We applied a multiple imputation framework to compensate for missing FEV data. For the variable TNM stage, we created a category for all cases with missing TNM data. We developed a logistic regression model from the centers in the GQD group. Variables with a level of significance of ≤0.1 in univariate analyses were included in multivariate analyses by means of logistic regression. Continuous or ranked variables were tested to ensure conformity with the linear gradient by using the likelihood-ratio chi-squared test. Interaction effects were sought for all variables included in the model. All models were constructed using backward stepwise variable selection. A step-down variable selection using Akaike’s information criterion was used as a stopping rule. The area under the receiver operating characteristic (ROC) curve, and the R2 value were used to measure the discriminatory ability of the model. The reliability of the model was assessed with the Hosmer Lemeshow goodness-of-fit test [16].

Identification of quality outliers

The standardized mortality ratio (SMR) can be used as an indicator of quality for each hospital. SMR is defined as the ratio of O, number of deaths observed, to E, expected number of deaths per hospital estimated with the case-mix adjustment models. The estimated standard error of SMR is calculated with by Faris’ method [17]. A hospital whose SMR was significantly below 1 was considered a low mortality outlier, and when the SMR was significantly above 1 it was a high mortality outlier. We used the outlier detection method based on the test statistic [18].

To demonstrate the influence of case-mix quality on the classification of hospitals with low quality data (LQD group), we estimated SMR in two ways. For SMR1, the expected number (E1) of deaths per hospital was estimated with the risk-adjustment models fitted with low-quality data (LQD group). For SMR2, the expected number (E2) of deaths per hospital was estimated with the linear predictor for the low-quality data using the coefficients of a logistic regression model developed from the GQD group, as described by EW Steyerberg [16] (S1 Appendix). The effect of the different models on the overall between-hospital variation was quantified by calculating the interquartile ranges of SMR1 and SMR2. We used the kappa (k) statistic to assess the level of agreement between methods for outliers. The statistic measures the proportion of observed-to-expected agreement, and we adopted the principle that k>0.8 indicates excellent agreement, k = 0.6–0.8 indicates satisfactory agreement, k = 0.41–0.6 indicates moderate agreement, and k = 0.21–0.4 indicates low agreement [19].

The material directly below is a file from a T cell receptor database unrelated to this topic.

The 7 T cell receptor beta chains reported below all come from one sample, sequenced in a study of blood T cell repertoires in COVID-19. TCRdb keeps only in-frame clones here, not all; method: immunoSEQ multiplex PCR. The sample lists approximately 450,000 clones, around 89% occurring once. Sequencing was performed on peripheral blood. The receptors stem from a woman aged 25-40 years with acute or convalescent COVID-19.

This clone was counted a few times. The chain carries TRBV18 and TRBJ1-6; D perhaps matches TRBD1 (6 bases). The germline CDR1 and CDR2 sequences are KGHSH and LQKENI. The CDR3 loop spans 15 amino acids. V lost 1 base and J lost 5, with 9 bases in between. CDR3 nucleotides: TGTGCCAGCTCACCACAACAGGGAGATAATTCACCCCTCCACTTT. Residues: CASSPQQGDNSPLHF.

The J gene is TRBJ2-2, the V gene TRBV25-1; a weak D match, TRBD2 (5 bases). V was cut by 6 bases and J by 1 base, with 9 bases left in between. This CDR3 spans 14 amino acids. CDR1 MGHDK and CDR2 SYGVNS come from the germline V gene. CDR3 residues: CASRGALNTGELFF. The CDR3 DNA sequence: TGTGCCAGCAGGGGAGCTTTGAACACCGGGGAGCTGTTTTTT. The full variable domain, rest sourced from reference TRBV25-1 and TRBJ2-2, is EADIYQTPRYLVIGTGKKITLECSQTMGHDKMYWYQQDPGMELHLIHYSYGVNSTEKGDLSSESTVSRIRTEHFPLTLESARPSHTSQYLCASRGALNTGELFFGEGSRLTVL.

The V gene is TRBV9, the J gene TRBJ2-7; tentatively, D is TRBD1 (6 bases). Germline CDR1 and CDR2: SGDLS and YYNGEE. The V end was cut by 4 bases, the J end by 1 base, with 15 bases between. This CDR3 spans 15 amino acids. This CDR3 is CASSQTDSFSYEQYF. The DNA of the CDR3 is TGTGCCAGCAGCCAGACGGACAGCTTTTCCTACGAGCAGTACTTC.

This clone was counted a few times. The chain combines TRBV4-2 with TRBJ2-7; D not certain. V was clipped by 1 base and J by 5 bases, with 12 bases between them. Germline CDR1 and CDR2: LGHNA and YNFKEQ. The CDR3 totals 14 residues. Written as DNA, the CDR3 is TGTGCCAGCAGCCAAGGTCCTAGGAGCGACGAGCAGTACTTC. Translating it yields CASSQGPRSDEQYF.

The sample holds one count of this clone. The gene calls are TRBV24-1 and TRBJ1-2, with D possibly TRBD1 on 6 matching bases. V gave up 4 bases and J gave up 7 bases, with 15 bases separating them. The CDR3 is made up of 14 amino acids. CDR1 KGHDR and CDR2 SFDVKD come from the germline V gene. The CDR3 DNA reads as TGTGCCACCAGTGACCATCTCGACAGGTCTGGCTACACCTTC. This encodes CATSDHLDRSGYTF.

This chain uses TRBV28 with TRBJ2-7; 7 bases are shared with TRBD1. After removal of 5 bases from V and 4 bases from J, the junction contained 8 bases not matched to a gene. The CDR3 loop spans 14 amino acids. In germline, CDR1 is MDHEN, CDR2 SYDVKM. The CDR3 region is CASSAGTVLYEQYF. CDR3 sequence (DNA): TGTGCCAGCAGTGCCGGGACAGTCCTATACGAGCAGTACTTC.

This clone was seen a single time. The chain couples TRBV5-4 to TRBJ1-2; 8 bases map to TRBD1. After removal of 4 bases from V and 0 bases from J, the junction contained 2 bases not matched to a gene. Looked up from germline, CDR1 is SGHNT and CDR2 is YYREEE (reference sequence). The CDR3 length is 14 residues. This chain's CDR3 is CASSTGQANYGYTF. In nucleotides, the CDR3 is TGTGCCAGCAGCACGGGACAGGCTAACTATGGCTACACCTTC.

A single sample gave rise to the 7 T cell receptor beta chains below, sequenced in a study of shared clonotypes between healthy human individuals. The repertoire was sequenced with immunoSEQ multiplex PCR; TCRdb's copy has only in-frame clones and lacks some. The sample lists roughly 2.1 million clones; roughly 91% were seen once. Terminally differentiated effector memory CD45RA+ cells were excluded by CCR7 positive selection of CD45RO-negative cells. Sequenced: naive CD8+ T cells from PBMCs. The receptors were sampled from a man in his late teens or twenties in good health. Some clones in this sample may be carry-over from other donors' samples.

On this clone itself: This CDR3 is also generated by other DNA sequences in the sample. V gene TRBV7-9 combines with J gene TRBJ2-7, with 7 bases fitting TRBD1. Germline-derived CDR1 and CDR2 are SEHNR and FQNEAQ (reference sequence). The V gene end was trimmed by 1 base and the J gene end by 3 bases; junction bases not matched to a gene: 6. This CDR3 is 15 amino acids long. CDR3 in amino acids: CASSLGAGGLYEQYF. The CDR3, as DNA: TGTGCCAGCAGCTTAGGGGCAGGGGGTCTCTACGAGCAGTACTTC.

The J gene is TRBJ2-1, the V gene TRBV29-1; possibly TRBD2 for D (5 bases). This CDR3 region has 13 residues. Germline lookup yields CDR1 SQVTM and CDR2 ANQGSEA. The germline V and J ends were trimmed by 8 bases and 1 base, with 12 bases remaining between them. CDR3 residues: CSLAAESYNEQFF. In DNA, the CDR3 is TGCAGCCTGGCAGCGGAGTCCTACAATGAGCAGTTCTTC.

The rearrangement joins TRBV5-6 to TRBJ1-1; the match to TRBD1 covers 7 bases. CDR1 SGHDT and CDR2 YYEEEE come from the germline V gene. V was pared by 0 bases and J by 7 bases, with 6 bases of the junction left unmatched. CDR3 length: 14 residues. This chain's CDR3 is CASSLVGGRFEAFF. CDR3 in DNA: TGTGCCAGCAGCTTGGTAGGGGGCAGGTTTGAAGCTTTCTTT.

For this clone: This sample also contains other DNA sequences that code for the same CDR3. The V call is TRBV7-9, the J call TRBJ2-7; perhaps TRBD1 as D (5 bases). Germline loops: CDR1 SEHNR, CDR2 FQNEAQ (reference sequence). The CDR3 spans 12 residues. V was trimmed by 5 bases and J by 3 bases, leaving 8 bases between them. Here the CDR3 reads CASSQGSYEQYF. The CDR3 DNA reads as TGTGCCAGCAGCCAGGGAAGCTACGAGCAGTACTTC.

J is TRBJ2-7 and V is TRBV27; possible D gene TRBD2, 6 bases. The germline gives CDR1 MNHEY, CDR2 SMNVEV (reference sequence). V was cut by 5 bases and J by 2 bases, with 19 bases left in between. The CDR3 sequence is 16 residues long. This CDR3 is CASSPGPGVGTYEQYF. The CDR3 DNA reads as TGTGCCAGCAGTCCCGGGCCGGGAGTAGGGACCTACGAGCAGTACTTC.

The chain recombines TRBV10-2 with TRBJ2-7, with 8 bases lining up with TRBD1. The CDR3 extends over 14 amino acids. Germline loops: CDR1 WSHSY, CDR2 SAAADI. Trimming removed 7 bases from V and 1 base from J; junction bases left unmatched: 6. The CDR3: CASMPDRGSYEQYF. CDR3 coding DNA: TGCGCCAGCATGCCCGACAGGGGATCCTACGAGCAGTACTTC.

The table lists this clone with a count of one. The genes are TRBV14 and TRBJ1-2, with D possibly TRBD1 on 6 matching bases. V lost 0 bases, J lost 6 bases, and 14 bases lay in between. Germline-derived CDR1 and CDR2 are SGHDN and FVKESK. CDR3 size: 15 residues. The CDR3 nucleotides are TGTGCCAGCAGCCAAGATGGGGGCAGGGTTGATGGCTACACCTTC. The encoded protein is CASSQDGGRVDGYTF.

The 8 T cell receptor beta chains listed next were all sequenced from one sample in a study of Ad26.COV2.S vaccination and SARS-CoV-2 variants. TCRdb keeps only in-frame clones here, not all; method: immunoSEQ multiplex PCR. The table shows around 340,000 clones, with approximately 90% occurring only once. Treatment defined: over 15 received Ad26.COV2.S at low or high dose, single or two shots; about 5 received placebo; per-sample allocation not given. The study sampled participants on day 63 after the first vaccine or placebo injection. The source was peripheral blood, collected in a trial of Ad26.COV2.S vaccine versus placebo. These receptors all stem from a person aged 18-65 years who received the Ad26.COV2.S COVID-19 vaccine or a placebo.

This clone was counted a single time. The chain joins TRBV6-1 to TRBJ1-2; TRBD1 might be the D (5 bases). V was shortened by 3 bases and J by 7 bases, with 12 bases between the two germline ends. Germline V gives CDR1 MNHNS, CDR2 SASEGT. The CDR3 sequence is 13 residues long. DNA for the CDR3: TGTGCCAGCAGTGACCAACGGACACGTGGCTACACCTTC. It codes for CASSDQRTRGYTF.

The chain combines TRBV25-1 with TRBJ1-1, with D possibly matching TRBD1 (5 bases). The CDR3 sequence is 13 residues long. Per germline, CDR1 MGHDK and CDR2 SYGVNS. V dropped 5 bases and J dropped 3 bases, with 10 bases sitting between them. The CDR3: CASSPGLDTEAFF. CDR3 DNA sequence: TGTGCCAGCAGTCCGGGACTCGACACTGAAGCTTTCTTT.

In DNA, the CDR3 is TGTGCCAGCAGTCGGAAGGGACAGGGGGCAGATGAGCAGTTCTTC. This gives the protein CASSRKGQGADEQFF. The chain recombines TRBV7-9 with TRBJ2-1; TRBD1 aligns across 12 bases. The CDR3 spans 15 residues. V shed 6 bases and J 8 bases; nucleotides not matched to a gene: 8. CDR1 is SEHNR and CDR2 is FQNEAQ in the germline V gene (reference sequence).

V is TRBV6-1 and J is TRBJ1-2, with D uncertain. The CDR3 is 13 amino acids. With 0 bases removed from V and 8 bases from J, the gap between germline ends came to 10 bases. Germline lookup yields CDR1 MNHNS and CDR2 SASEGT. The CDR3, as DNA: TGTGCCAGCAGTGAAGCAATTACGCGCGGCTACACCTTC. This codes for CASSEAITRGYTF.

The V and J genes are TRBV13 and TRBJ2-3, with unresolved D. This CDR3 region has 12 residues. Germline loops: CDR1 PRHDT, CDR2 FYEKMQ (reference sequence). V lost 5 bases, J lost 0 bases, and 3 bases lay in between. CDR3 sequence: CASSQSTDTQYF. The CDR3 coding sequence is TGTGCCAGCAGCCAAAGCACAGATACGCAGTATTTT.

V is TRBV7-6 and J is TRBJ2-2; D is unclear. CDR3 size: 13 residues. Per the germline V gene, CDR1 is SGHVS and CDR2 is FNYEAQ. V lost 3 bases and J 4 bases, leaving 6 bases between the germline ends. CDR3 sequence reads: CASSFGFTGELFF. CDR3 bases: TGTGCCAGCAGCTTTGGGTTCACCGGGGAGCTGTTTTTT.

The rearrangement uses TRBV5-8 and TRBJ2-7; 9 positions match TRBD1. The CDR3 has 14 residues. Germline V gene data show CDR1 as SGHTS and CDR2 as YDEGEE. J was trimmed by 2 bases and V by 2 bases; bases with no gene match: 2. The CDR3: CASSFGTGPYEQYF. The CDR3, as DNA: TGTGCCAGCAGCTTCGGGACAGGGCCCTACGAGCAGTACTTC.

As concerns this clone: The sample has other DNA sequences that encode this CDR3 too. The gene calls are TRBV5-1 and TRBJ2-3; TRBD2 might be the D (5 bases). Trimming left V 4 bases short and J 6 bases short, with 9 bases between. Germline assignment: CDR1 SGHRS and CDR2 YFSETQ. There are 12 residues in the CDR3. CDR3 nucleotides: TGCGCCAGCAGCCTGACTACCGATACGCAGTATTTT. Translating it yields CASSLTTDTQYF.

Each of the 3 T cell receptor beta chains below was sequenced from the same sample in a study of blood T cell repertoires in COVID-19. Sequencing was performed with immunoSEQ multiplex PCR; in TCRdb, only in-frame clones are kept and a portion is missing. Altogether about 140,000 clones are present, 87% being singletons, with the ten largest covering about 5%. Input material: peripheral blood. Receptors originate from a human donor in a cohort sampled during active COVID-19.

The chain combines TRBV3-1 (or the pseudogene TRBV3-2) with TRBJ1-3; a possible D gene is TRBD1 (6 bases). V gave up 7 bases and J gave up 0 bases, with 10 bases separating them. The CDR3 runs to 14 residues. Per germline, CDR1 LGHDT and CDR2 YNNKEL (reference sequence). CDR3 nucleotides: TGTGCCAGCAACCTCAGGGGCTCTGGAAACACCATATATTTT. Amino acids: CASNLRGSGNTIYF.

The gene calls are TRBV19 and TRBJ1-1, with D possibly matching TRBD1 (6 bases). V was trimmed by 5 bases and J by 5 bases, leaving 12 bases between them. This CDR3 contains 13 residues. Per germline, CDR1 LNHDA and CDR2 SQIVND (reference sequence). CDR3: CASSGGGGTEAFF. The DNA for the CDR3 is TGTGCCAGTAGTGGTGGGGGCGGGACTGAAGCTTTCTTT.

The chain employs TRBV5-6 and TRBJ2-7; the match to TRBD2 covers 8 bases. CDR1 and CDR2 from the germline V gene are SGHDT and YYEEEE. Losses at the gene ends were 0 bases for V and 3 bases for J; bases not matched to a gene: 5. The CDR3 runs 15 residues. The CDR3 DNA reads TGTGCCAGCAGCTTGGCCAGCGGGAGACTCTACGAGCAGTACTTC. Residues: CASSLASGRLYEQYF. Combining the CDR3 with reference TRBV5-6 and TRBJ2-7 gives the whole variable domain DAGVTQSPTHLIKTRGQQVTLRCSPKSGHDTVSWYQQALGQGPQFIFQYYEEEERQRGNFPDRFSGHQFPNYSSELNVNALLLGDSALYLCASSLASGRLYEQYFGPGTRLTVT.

Calculations were done with STATA 14 statistical software (StataCorp, College Station, Tex) and R statistical software for which we used Harrell’s Design library.

Results

Comparison of databases

Twenty-five hospitals participating in Epithor were included in the good-quality data (GQD) group and 75 were classified in the low-quality data (LGD) group (Figs 1 and 2) (S1 Table). Hospital characteristics are presented in Table 1.

thumbnail
Fig 1. Ratio of the number of procedures in the Epithor National clinical database in comparison with the Medico-administrative database (PMSI).

https://doi.org/10.1371/journal.pone.0219672.g001

thumbnail
Fig 2. Ratio of the number of in-hospital deaths in the Epithor National clinical database in comparison with the Medico-administrative database (PMSI).

https://doi.org/10.1371/journal.pone.0219672.g002

thumbnail
Table 1. Comparison hospital characteristics participating in Epithor with ratio of the number of pulmonary resections and the number of deaths greater than 0.7 vs hospital with ratio less than 0.7.

https://doi.org/10.1371/journal.pone.0219672.t001

Patient characteristics

The 30-day mortality rate was 2.8% (n = 300) in the GQD group vs. 1.9% (n = 181) in the LQD group (p <0.0001). The comorbidities are compared in Table 2. In the GQD group, significantly more patients had a performance status of 1 and the dyspnea score was higher on average (Table 2). The TNM stage was missing significantly more often in the LQD group (Table 2).

thumbnail
Table 2. Comparison of patient characteristics in hospitals with good-quality data and low-quality data (Epithor database).

https://doi.org/10.1371/journal.pone.0219672.t002

Risk-adjustment models

ASA scores were used as the linear variable. Performance status and dyspnea scores were categorized into 2 classes, and 3 classes were defined for BMI. Comorbidities were then selected in logistic regression using forward variable stepwise selection. The model was first developed from the GQD group and then applied to the LQD group (Tables 3 and S2). Variables such as performance status and dyspnea score had very different coefficients in the logistic model applied to the LQD group. The same can be said for comorbidities. The Hosmer-Lemeshow goodness-of-fit test was non-significant (Table 3). The C-statistic compared the discriminatory ability, which was found to be good for both models (HQD group 0.78 and LQD group 0.8) (Table 3).

thumbnail
Table 3. Logistic regression coefficients for the good-quality data group and low quality group for 30-day mortality (Epithor database).

https://doi.org/10.1371/journal.pone.0219672.t003

Effects of case-mix